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Martin Stannard

Our Lady of Pain: Poems of Eros and Perversion, Algernon Charles Swinburne
Edited & introduced by Mark Scroggins
(Shearsman, 126pp, £10.95)

Swinburne’s Poems and Ballads, published in 1866, caused outrage in Victorian England, its poems taking as their subject matter carnal love and lust and gender in various shapes and sizes: heterosexuality, homosexuality, hermaphroditism, androgyny, sadism, masochism, flagellation …. You have to admit, it’s quite a list, and it might not even be complete. The volume almost did for Swinburne, and the publisher withdrew the book after a few days, although later more conventional collections fared better even as his personal life did its best to fall apart at the seams. The poet’s reputation sank very low in the 20th century, and major anthologies can be found that ignore him altogether.

A selection of the most “perverse” poems, and a few things not from Poems and Ballads but which would not have been out of place therein, are collected in this volume from Shearsman’s “Poetry Classics” series, but don’t expect to be either outraged or titillated. Neither is very likely to happen (although you never know; some people are weird).

Swinburne’s mastery of form and metre are undeniable, and one has only to read the poems here aloud to appreciate the enjoyment some young men would have experienced when, as I read about somewhere, they would carouse through the streets (probably after a couple of drinks) loudly reciting from “Dolores”:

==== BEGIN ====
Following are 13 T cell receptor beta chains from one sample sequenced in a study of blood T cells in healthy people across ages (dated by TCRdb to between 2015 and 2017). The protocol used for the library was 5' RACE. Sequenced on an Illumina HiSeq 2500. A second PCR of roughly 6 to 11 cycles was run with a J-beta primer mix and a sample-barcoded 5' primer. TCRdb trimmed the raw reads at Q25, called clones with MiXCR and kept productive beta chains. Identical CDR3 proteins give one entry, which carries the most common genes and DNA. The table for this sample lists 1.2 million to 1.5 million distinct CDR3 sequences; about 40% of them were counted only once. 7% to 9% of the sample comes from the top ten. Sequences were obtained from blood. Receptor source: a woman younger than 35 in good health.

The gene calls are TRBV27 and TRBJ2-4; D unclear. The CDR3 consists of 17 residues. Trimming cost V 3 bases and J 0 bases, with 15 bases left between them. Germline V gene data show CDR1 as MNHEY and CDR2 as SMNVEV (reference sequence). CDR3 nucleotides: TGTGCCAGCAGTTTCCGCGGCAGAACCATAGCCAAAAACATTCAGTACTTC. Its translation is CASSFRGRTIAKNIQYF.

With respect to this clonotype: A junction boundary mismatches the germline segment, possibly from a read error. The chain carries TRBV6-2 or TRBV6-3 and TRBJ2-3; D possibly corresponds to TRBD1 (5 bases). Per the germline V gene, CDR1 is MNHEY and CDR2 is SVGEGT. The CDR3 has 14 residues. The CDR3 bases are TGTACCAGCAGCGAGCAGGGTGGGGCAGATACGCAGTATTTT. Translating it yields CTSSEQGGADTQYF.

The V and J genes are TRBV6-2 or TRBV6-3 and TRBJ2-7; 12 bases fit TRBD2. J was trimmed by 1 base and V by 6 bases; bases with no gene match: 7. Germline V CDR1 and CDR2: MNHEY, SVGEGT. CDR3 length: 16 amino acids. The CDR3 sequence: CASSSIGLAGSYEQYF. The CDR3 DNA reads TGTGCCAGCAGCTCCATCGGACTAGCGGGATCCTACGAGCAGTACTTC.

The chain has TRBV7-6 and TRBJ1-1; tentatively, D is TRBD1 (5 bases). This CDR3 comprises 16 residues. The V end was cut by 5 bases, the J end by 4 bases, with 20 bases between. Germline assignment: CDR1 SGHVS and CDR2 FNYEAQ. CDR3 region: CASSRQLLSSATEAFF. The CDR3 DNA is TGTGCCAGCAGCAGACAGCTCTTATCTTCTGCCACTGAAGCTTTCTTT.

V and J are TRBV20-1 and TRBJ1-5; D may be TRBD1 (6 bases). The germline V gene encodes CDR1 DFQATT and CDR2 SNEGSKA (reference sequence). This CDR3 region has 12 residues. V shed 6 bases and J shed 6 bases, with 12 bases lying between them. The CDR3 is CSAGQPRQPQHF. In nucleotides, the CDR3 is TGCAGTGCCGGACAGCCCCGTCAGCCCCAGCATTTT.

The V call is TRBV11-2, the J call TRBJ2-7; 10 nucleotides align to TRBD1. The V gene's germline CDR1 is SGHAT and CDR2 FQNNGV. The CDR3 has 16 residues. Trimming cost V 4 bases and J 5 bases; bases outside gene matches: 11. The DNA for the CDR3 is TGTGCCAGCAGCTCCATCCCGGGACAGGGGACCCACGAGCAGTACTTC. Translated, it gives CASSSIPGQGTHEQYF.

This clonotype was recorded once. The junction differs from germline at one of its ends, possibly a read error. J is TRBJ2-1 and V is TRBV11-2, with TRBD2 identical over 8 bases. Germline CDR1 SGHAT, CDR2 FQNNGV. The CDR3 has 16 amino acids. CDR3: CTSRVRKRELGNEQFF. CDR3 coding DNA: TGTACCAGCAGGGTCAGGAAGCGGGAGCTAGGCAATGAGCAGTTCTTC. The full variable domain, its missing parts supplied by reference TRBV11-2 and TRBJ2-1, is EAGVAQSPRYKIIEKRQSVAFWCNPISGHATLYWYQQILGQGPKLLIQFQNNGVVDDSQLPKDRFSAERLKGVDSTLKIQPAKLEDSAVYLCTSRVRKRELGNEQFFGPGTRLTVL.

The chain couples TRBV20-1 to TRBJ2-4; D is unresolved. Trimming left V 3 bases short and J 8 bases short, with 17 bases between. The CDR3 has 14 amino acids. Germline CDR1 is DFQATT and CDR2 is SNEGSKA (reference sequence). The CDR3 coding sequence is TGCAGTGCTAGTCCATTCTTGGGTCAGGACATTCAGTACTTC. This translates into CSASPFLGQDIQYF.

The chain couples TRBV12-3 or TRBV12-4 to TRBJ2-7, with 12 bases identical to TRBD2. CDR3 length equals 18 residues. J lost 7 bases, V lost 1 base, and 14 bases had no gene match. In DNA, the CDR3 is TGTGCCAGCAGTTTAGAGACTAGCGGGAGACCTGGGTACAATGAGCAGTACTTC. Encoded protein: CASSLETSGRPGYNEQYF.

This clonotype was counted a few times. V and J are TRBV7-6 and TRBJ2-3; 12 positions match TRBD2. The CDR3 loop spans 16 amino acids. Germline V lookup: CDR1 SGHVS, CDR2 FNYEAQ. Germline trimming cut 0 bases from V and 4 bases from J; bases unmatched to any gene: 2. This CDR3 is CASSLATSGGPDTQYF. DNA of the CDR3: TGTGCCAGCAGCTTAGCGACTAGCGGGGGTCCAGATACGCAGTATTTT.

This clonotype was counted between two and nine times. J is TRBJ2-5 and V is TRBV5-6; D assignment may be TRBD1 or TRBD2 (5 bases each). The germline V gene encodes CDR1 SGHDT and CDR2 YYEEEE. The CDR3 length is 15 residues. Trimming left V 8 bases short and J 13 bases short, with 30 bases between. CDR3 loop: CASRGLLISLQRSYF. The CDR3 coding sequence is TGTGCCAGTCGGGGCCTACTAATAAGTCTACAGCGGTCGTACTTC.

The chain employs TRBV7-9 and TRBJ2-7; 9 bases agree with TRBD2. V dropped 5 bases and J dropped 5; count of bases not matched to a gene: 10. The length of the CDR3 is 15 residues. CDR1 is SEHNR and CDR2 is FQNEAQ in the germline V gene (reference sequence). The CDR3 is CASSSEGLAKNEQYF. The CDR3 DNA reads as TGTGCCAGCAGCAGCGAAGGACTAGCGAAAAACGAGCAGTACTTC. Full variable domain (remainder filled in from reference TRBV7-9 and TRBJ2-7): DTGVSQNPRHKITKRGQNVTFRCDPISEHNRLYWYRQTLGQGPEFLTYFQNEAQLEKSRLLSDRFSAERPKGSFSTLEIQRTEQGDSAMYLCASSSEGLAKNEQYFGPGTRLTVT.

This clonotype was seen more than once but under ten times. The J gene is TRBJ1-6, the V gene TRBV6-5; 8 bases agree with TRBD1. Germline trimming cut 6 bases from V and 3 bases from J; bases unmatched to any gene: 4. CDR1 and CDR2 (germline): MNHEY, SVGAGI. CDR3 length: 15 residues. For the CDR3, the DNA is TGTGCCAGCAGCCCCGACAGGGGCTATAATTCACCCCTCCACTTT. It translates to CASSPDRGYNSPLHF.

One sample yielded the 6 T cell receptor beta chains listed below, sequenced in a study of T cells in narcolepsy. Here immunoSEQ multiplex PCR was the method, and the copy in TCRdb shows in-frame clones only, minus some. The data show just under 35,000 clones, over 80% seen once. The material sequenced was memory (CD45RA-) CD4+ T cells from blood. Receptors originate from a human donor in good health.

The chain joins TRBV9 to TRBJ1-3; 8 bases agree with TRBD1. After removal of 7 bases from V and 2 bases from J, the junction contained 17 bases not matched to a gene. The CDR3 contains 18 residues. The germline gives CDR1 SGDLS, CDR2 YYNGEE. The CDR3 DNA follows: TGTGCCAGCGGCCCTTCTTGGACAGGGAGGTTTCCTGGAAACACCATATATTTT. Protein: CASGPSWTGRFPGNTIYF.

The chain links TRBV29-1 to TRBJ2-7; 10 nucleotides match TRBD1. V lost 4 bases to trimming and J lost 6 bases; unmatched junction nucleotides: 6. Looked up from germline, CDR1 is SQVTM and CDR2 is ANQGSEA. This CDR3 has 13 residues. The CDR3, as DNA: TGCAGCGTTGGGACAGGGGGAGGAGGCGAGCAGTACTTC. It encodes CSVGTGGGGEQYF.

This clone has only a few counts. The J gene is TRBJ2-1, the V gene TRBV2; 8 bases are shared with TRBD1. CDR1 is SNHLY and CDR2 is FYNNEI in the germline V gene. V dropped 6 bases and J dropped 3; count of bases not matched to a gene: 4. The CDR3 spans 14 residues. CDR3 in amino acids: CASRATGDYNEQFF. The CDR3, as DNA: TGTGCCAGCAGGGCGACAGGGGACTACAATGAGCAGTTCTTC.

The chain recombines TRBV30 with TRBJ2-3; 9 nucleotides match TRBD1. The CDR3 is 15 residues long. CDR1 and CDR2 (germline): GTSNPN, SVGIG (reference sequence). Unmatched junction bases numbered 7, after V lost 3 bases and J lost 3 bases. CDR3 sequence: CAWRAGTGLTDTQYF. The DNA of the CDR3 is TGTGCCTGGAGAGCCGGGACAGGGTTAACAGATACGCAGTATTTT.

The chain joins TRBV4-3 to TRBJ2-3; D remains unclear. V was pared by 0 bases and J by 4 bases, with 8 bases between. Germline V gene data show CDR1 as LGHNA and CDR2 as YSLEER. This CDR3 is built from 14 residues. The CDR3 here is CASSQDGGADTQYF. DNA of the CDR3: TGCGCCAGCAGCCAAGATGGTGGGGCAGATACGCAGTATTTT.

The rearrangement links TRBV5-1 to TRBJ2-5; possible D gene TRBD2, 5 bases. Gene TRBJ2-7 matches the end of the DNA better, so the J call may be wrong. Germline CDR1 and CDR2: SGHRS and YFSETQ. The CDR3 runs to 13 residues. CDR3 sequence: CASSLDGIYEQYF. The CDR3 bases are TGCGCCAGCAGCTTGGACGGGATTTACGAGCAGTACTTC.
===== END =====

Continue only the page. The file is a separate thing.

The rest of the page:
By the hunger of change and emotion,
       By the thirst of unbearable things,
     By despair, the twin-born of devotion,
       By the pleasure that winces and stings,
     The delight that consumes the desire,
       The desire that outruns the delight,
     By the cruelty deaf as a fire,
       And blind as the night,

     By the ravenous teeth that have smitten
       Through the kisses that blossom and bud,
     By the lips intertwisted and bitten
       Till the foam has a savour of blood,
     By the pulse as it rises and falters,
       By the hands as they slacken and strain,
     I adjure thee, respond from thine altars,
       Our Lady of Pain.

As Mark Scroggins points out in his introduction, “pleasure” and “pain” are never very far apart in these poems: Swinburne’s intention was to shock and outrage, and whatever may be the truth of his own sexual preferences – one theory seems to be that he was a non-practicing homosexual (whatever that is), he was apparently a virgin until he was thirty, and there appears to be no doubt that he enjoyed flagellation – well anyway, these poems shocked and outraged the Victorians. As for this reader, the poems are so couched in the poetic language of their time that I often had to do a bit of background reading to figure out what was going on. Most became clearer after I’d Googled them, but I’m fairly stupid, so don’t let that put you off.

I knew very little (almost nothing, to be honest) about Swinburne before reading this book, though I have a so-called “Works” on my shelf that, on inspection, includes only one or two of the poems collected here. I intend to read further, although whether or not I shall wander the streets of Nottingham declaiming poems of Eros and Perversion at the top of my voice is pretty unlikely, I think, although…

Copyright © Martin Stannard, 2019